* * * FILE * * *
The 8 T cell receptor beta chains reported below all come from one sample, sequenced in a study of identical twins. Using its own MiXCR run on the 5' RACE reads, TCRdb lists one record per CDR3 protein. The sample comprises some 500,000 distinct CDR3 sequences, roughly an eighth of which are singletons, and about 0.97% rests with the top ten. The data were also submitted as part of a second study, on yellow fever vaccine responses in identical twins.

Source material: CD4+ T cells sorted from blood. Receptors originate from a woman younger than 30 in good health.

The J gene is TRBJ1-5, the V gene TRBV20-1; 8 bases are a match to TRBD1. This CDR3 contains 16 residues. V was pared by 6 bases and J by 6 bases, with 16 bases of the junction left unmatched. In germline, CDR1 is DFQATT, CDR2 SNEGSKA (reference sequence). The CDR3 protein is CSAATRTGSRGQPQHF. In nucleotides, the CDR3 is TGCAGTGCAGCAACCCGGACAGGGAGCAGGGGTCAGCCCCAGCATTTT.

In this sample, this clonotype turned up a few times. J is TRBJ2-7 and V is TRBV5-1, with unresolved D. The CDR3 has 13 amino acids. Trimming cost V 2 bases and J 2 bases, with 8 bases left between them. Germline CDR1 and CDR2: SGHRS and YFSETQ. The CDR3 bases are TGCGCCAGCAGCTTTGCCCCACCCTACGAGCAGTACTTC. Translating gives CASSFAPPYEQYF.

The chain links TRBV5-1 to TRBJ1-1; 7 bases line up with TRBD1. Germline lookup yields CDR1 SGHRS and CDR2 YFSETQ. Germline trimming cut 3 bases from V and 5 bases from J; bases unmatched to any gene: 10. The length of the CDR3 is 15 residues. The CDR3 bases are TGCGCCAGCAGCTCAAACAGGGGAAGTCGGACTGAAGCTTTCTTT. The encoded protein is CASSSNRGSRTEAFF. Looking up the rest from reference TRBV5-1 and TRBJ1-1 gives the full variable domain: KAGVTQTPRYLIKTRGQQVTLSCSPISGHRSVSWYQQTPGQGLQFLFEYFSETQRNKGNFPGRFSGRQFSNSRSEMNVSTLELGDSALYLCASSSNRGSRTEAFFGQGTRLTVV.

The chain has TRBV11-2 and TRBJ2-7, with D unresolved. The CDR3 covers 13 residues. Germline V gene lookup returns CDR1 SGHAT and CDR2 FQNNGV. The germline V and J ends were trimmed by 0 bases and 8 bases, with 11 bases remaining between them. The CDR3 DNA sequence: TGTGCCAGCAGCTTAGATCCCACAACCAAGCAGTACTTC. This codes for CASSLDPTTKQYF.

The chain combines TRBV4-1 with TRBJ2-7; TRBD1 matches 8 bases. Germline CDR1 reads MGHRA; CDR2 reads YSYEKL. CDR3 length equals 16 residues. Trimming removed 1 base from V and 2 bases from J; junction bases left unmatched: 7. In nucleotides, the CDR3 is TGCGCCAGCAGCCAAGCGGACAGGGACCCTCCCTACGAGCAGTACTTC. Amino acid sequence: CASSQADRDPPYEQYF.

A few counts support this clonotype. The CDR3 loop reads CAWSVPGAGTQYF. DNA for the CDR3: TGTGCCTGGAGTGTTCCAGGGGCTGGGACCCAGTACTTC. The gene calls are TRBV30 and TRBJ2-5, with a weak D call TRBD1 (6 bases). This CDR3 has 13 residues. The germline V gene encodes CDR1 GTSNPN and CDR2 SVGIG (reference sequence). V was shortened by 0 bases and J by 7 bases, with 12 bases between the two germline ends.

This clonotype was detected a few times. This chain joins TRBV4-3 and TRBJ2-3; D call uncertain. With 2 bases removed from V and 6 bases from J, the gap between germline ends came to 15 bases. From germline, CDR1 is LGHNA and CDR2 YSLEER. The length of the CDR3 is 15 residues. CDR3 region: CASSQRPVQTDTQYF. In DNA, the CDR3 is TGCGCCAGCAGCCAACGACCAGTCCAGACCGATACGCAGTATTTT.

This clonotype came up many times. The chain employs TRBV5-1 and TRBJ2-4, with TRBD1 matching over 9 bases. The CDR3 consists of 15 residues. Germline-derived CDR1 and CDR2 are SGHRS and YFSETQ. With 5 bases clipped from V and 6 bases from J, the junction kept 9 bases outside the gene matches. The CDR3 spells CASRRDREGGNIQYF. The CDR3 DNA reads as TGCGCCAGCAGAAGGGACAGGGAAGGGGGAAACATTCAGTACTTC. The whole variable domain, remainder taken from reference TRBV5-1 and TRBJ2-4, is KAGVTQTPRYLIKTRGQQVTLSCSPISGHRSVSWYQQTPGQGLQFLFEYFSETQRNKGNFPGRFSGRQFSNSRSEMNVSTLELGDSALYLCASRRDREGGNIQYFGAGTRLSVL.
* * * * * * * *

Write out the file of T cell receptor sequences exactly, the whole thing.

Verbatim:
The 8 T cell receptor beta chains reported below all come from one sample, sequenced in a study of identical twins. Using its own MiXCR run on the 5' RACE reads, TCRdb lists one record per CDR3 protein. The sample comprises some 500,000 distinct CDR3 sequences, roughly an eighth of which are singletons, and about 0.97% rests with the top ten. The data were also submitted as part of a second study, on yellow fever vaccine responses in identical twins.

Source material: CD4+ T cells sorted from blood. Receptors originate from a woman younger than 30 in good health.

The J gene is TRBJ1-5, the V gene TRBV20-1; 8 bases are a match to TRBD1. This CDR3 contains 16 residues. V was pared by 6 bases and J by 6 bases, with 16 bases of the junction left unmatched. In germline, CDR1 is DFQATT, CDR2 SNEGSKA (reference sequence). The CDR3 protein is CSAATRTGSRGQPQHF. In nucleotides, the CDR3 is TGCAGTGCAGCAACCCGGACAGGGAGCAGGGGTCAGCCCCAGCATTTT.

In this sample, this clonotype turned up a few times. J is TRBJ2-7 and V is TRBV5-1, with unresolved D. The CDR3 has 13 amino acids. Trimming cost V 2 bases and J 2 bases, with 8 bases left between them. Germline CDR1 and CDR2: SGHRS and YFSETQ. The CDR3 bases are TGCGCCAGCAGCTTTGCCCCACCCTACGAGCAGTACTTC. Translating gives CASSFAPPYEQYF.

The chain links TRBV5-1 to TRBJ1-1; 7 bases line up with TRBD1. Germline lookup yields CDR1 SGHRS and CDR2 YFSETQ. Germline trimming cut 3 bases from V and 5 bases from J; bases unmatched to any gene: 10. The length of the CDR3 is 15 residues. The CDR3 bases are TGCGCCAGCAGCTCAAACAGGGGAAGTCGGACTGAAGCTTTCTTT. The encoded protein is CASSSNRGSRTEAFF. Looking up the rest from reference TRBV5-1 and TRBJ1-1 gives the full variable domain: KAGVTQTPRYLIKTRGQQVTLSCSPISGHRSVSWYQQTPGQGLQFLFEYFSETQRNKGNFPGRFSGRQFSNSRSEMNVSTLELGDSALYLCASSSNRGSRTEAFFGQGTRLTVV.

The chain has TRBV11-2 and TRBJ2-7, with D unresolved. The CDR3 covers 13 residues. Germline V gene lookup returns CDR1 SGHAT and CDR2 FQNNGV. The germline V and J ends were trimmed by 0 bases and 8 bases, with 11 bases remaining between them. The CDR3 DNA sequence: TGTGCCAGCAGCTTAGATCCCACAACCAAGCAGTACTTC. This codes for CASSLDPTTKQYF.

The chain combines TRBV4-1 with TRBJ2-7; TRBD1 matches 8 bases. Germline CDR1 reads MGHRA; CDR2 reads YSYEKL. CDR3 length equals 16 residues. Trimming removed 1 base from V and 2 bases from J; junction bases left unmatched: 7. In nucleotides, the CDR3 is TGCGCCAGCAGCCAAGCGGACAGGGACCCTCCCTACGAGCAGTACTTC. Amino acid sequence: CASSQADRDPPYEQYF.

A few counts support this clonotype. The CDR3 loop reads CAWSVPGAGTQYF. DNA for the CDR3: TGTGCCTGGAGTGTTCCAGGGGCTGGGACCCAGTACTTC. The gene calls are TRBV30 and TRBJ2-5, with a weak D call TRBD1 (6 bases). This CDR3 has 13 residues. The germline V gene encodes CDR1 GTSNPN and CDR2 SVGIG (reference sequence). V was shortened by 0 bases and J by 7 bases, with 12 bases between the two germline ends.

This clonotype was detected a few times. This chain joins TRBV4-3 and TRBJ2-3; D call uncertain. With 2 bases removed from V and 6 bases from J, the gap between germline ends came to 15 bases. From germline, CDR1 is LGHNA and CDR2 YSLEER. The length of the CDR3 is 15 residues. CDR3 region: CASSQRPVQTDTQYF. In DNA, the CDR3 is TGCGCCAGCAGCCAACGACCAGTCCAGACCGATACGCAGTATTTT.

This clonotype came up many times. The chain employs TRBV5-1 and TRBJ2-4, with TRBD1 matching over 9 bases. The CDR3 consists of 15 residues. Germline-derived CDR1 and CDR2 are SGHRS and YFSETQ. With 5 bases clipped from V and 6 bases from J, the junction kept 9 bases outside the gene matches. The CDR3 spells CASRRDREGGNIQYF. The CDR3 DNA reads as TGCGCCAGCAGAAGGGACAGGGAAGGGGGAAACATTCAGTACTTC. The whole variable domain, remainder taken from reference TRBV5-1 and TRBJ2-4, is KAGVTQTPRYLIKTRGQQVTLSCSPISGHRSVSWYQQTPGQGLQFLFEYFSETQRNKGNFPGRFSGRQFSNSRSEMNVSTLELGDSALYLCASRRDREGGNIQYFGAGTRLSVL.